I'm always surprised by the variability of A.
cernuum, particularly when grown from many sources, and
when intraspecific hybrids occur between forms of the species. In
the form shown below, the flower
head is very large, to about 3-1/2" across, with deeply colored
florets on widely spaced pedicels of good
architectural form. The pedicels tend to be thick and a dark
gray-green color, adding to the effect.
In the image below we see a similar variant, but with lighter pink
flowers, more strongly arching pedicels,
and darker, sooty dark gray pedicels creating a dramatic effect.
form shown below is probably a hybrid, with what species I do not know,
but notice that the stems
barely nod at all and at full anthesis, the head of florets stand
upright. In this particular form, the florets
fertilize and develop green seed capsules so quickly as to detract from
the floral show.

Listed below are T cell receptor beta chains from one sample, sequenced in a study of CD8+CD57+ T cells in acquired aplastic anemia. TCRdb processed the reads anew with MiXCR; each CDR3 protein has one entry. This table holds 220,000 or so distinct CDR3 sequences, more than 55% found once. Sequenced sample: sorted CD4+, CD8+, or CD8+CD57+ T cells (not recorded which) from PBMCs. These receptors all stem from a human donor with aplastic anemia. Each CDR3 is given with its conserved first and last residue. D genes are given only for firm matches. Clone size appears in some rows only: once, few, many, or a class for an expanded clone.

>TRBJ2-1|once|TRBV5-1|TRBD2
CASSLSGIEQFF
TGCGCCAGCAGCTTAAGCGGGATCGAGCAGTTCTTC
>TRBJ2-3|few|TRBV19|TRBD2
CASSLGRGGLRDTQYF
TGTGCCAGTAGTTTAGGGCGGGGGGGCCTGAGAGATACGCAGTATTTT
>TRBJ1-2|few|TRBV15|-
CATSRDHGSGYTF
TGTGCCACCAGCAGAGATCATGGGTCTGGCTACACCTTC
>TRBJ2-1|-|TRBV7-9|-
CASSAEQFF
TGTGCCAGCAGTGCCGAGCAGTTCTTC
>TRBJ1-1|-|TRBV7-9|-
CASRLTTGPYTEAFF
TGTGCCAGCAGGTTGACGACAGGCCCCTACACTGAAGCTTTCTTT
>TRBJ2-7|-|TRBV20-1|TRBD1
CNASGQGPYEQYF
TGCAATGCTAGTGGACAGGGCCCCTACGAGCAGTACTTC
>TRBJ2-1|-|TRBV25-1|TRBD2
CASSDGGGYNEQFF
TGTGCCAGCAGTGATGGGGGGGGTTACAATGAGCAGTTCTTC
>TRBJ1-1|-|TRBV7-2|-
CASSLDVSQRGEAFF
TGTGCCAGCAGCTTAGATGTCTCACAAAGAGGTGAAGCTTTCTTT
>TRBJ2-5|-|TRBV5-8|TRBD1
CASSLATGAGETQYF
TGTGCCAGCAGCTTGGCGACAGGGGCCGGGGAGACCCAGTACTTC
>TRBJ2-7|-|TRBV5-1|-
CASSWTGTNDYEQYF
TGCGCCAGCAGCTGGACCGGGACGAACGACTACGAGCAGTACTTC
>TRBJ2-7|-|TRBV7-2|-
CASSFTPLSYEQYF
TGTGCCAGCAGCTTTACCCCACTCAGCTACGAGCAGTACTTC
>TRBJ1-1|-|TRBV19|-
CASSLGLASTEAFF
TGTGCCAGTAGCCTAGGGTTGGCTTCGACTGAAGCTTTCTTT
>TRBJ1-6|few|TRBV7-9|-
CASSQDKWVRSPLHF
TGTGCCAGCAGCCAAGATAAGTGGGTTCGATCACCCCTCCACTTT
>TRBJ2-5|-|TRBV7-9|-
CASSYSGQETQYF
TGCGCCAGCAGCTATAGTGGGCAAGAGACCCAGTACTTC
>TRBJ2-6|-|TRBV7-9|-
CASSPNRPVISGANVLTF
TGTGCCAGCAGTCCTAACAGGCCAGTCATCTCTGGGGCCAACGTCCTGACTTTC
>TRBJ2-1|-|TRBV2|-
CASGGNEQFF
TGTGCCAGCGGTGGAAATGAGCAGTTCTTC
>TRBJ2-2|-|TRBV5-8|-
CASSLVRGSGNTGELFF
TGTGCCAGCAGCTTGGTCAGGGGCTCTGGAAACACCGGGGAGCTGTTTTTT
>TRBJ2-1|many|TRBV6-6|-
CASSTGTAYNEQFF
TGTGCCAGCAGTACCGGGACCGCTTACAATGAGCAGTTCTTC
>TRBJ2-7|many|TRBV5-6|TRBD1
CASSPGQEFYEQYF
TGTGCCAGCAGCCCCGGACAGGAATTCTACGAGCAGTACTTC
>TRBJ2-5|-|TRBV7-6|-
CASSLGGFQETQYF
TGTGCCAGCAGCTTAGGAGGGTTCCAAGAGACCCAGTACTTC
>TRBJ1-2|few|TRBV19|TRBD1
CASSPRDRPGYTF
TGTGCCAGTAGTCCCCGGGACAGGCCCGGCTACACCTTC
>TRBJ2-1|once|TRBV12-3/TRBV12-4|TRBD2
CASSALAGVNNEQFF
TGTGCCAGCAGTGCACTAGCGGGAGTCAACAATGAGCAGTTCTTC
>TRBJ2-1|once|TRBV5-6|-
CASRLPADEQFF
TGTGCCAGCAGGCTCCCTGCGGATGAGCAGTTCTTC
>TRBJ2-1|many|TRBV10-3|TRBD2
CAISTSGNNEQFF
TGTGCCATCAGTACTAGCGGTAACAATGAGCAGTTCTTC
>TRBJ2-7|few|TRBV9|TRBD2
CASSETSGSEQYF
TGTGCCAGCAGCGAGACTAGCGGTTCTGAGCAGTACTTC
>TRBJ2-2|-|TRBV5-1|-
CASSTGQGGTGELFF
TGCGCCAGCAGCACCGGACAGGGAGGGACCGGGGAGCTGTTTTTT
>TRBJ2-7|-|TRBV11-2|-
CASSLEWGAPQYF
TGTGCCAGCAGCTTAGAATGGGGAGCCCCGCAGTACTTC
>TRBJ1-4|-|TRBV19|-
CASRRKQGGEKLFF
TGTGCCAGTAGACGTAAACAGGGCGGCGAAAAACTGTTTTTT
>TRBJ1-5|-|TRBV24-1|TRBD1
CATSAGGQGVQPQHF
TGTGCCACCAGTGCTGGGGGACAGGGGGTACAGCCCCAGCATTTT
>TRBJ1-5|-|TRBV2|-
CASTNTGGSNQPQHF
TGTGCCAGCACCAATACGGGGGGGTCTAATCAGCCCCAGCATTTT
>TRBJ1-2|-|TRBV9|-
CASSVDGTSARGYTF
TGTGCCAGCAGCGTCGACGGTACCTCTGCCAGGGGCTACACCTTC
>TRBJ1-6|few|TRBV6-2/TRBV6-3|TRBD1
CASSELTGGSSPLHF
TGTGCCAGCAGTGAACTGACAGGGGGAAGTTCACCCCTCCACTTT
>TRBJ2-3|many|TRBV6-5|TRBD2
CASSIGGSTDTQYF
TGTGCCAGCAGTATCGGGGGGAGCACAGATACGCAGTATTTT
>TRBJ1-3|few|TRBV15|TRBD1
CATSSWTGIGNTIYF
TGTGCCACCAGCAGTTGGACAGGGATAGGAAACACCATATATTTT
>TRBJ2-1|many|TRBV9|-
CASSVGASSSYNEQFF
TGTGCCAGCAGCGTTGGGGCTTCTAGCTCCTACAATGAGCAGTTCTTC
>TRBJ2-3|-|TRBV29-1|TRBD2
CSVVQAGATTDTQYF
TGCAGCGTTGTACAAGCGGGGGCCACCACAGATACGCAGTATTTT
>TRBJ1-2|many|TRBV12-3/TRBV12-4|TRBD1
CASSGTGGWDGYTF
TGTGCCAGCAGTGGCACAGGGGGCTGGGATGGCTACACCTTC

Sometimes offered up as its own species, Allium "oxyphilum", it
has been recognized that this eastern USA
onion is really just a white-flowered variant of Allium cernuum.
However it does distinguish itself as having the
most delicate nodding candelabras of tiny white bells on unusually thin
pedicels, with graceful form. The
plant will hybridize readily with other forms of cernuum, creating mostly
pink offspring, but often contributing
the graceful extra thin arching disposition to the
inflorescence. My plants are from a known collected source
corresponding to the type "species", but to
distinguish the plant I've been calling it Allium cernuum 'Oxy White'.
Allium "Tidy Pink" - newly selected in 2007, but under
observation for some years. On the left there is a
good normally shaped form of Allium cernuum, but center stage is a very
neat form with tiny compact clusters
about and inch and a quarter across, much smaller than normal. The
effect is charming.